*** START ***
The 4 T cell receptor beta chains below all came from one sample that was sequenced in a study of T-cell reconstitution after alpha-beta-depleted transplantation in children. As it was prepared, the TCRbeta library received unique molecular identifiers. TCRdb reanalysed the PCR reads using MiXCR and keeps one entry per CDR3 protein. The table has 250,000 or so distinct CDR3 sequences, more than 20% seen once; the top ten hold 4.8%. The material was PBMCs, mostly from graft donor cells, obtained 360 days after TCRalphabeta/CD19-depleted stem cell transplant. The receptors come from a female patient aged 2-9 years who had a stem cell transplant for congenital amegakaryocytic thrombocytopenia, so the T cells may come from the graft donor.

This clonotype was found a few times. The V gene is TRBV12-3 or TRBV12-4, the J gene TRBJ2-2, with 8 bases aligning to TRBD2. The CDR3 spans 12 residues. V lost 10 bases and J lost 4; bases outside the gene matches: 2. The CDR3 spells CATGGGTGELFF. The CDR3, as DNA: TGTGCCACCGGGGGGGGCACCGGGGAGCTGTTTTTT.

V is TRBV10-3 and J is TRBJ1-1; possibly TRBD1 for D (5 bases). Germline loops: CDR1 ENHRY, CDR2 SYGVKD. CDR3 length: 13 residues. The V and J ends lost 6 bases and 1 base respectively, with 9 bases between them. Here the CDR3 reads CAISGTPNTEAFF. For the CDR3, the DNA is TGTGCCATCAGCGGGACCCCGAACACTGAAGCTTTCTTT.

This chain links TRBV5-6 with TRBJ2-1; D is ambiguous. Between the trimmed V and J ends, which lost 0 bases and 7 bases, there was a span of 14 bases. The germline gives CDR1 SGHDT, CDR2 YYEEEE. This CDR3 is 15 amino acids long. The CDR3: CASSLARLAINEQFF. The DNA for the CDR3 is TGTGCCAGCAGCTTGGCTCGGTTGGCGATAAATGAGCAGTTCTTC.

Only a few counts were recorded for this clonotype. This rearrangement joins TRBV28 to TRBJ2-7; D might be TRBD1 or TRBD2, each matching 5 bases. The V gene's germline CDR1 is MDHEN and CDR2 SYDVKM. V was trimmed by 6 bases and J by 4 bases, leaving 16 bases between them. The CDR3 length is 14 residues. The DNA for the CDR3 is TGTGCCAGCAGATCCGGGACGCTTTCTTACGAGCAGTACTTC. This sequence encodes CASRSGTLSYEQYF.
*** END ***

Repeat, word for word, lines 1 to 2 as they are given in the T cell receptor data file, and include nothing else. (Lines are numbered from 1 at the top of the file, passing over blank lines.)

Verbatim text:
The 4 T cell receptor beta chains below all came from one sample that was sequenced in a study of T-cell reconstitution after alpha-beta-depleted transplantation in children. As it was prepared, the TCRbeta library received unique molecular identifiers. TCRdb reanalysed the PCR reads using MiXCR and keeps one entry per CDR3 protein. The table has 250,000 or so distinct CDR3 sequences, more than 20% seen once; the top ten hold 4.8%. The material was PBMCs, mostly from graft donor cells, obtained 360 days after TCRalphabeta/CD19-depleted stem cell transplant. The receptors come from a female patient aged 2-9 years who had a stem cell transplant for congenital amegakaryocytic thrombocytopenia, so the T cells may come from the graft donor.

This clonotype was found a few times. The V gene is TRBV12-3 or TRBV12-4, the J gene TRBJ2-2, with 8 bases aligning to TRBD2. The CDR3 spans 12 residues. V lost 10 bases and J lost 4; bases outside the gene matches: 2. The CDR3 spells CATGGGTGELFF. The CDR3, as DNA: TGTGCCACCGGGGGGGGCACCGGGGAGCTGTTTTTT.